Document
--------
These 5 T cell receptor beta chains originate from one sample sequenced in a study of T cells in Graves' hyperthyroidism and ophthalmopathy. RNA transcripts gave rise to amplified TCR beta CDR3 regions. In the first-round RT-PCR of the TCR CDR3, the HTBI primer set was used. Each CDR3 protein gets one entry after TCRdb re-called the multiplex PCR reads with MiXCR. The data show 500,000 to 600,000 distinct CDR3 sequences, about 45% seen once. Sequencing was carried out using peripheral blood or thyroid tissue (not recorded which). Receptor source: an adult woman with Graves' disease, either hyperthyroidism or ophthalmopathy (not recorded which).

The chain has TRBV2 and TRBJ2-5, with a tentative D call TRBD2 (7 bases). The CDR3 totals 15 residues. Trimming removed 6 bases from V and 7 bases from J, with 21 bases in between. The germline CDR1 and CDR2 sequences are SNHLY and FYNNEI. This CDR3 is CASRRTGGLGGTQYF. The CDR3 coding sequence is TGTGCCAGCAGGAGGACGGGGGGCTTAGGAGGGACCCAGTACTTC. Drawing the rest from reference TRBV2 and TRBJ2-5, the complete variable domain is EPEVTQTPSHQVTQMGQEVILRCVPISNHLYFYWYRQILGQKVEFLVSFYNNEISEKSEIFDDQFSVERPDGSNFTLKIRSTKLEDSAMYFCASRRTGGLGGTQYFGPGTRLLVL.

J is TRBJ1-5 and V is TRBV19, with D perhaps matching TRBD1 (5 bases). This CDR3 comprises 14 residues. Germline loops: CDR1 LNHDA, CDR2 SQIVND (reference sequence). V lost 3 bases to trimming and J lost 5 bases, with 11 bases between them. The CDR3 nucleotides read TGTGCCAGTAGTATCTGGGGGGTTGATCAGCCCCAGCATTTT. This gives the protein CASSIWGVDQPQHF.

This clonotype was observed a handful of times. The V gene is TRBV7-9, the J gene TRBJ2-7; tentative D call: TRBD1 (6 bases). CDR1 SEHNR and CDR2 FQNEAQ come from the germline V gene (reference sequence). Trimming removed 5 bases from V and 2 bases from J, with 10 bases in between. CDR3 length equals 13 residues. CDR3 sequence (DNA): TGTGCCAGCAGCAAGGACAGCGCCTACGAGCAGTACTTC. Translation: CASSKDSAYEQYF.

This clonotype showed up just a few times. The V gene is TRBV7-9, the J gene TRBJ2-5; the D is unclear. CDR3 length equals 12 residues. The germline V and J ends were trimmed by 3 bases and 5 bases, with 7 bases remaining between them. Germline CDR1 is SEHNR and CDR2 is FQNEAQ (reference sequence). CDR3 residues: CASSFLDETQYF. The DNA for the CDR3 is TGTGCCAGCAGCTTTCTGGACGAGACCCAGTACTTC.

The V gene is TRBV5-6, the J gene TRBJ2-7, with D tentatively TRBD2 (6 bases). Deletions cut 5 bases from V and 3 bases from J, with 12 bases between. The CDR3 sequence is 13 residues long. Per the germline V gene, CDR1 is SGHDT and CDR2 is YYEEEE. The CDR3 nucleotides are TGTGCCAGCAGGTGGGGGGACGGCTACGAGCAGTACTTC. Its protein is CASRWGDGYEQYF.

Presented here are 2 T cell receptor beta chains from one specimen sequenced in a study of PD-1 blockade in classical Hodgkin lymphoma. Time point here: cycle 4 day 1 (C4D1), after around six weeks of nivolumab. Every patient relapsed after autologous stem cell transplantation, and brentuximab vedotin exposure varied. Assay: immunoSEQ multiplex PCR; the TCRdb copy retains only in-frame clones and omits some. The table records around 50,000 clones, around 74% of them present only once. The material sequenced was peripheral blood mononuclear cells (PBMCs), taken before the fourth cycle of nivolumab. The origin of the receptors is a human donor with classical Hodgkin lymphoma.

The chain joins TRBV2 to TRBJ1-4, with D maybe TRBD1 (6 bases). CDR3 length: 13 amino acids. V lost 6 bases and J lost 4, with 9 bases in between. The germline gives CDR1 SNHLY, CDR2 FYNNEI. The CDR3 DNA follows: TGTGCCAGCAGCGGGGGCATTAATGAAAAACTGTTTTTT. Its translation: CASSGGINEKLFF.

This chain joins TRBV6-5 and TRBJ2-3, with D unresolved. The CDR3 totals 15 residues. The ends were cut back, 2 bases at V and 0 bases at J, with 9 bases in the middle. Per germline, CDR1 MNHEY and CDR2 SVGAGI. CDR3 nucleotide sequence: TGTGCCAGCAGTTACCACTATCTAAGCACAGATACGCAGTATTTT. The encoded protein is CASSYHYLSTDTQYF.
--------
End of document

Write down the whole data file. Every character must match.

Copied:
These 5 T cell receptor beta chains originate from one sample sequenced in a study of T cells in Graves' hyperthyroidism and ophthalmopathy. RNA transcripts gave rise to amplified TCR beta CDR3 regions. In the first-round RT-PCR of the TCR CDR3, the HTBI primer set was used. Each CDR3 protein gets one entry after TCRdb re-called the multiplex PCR reads with MiXCR. The data show 500,000 to 600,000 distinct CDR3 sequences, about 45% seen once. Sequencing was carried out using peripheral blood or thyroid tissue (not recorded which). Receptor source: an adult woman with Graves' disease, either hyperthyroidism or ophthalmopathy (not recorded which).

The chain has TRBV2 and TRBJ2-5, with a tentative D call TRBD2 (7 bases). The CDR3 totals 15 residues. Trimming removed 6 bases from V and 7 bases from J, with 21 bases in between. The germline CDR1 and CDR2 sequences are SNHLY and FYNNEI. This CDR3 is CASRRTGGLGGTQYF. The CDR3 coding sequence is TGTGCCAGCAGGAGGACGGGGGGCTTAGGAGGGACCCAGTACTTC. Drawing the rest from reference TRBV2 and TRBJ2-5, the complete variable domain is EPEVTQTPSHQVTQMGQEVILRCVPISNHLYFYWYRQILGQKVEFLVSFYNNEISEKSEIFDDQFSVERPDGSNFTLKIRSTKLEDSAMYFCASRRTGGLGGTQYFGPGTRLLVL.

J is TRBJ1-5 and V is TRBV19, with D perhaps matching TRBD1 (5 bases). This CDR3 comprises 14 residues. Germline loops: CDR1 LNHDA, CDR2 SQIVND (reference sequence). V lost 3 bases to trimming and J lost 5 bases, with 11 bases between them. The CDR3 nucleotides read TGTGCCAGTAGTATCTGGGGGGTTGATCAGCCCCAGCATTTT. This gives the protein CASSIWGVDQPQHF.

This clonotype was observed a handful of times. The V gene is TRBV7-9, the J gene TRBJ2-7; tentative D call: TRBD1 (6 bases). CDR1 SEHNR and CDR2 FQNEAQ come from the germline V gene (reference sequence). Trimming removed 5 bases from V and 2 bases from J, with 10 bases in between. CDR3 length equals 13 residues. CDR3 sequence (DNA): TGTGCCAGCAGCAAGGACAGCGCCTACGAGCAGTACTTC. Translation: CASSKDSAYEQYF.

This clonotype showed up just a few times. The V gene is TRBV7-9, the J gene TRBJ2-5; the D is unclear. CDR3 length equals 12 residues. The germline V and J ends were trimmed by 3 bases and 5 bases, with 7 bases remaining between them. Germline CDR1 is SEHNR and CDR2 is FQNEAQ (reference sequence). CDR3 residues: CASSFLDETQYF. The DNA for the CDR3 is TGTGCCAGCAGCTTTCTGGACGAGACCCAGTACTTC.

The V gene is TRBV5-6, the J gene TRBJ2-7, with D tentatively TRBD2 (6 bases). Deletions cut 5 bases from V and 3 bases from J, with 12 bases between. The CDR3 sequence is 13 residues long. Per the germline V gene, CDR1 is SGHDT and CDR2 is YYEEEE. The CDR3 nucleotides are TGTGCCAGCAGGTGGGGGGACGGCTACGAGCAGTACTTC. Its protein is CASRWGDGYEQYF.

Presented here are 2 T cell receptor beta chains from one specimen sequenced in a study of PD-1 blockade in classical Hodgkin lymphoma. Time point here: cycle 4 day 1 (C4D1), after around six weeks of nivolumab. Every patient relapsed after autologous stem cell transplantation, and brentuximab vedotin exposure varied. Assay: immunoSEQ multiplex PCR; the TCRdb copy retains only in-frame clones and omits some. The table records around 50,000 clones, around 74% of them present only once. The material sequenced was peripheral blood mononuclear cells (PBMCs), taken before the fourth cycle of nivolumab. The origin of the receptors is a human donor with classical Hodgkin lymphoma.

The chain joins TRBV2 to TRBJ1-4, with D maybe TRBD1 (6 bases). CDR3 length: 13 amino acids. V lost 6 bases and J lost 4, with 9 bases in between. The germline gives CDR1 SNHLY, CDR2 FYNNEI. The CDR3 DNA follows: TGTGCCAGCAGCGGGGGCATTAATGAAAAACTGTTTTTT. Its translation: CASSGGINEKLFF.

This chain joins TRBV6-5 and TRBJ2-3, with D unresolved. The CDR3 totals 15 residues. The ends were cut back, 2 bases at V and 0 bases at J, with 9 bases in the middle. Per germline, CDR1 MNHEY and CDR2 SVGAGI. CDR3 nucleotide sequence: TGTGCCAGCAGTTACCACTATCTAAGCACAGATACGCAGTATTTT. The encoded protein is CASSYHYLSTDTQYF.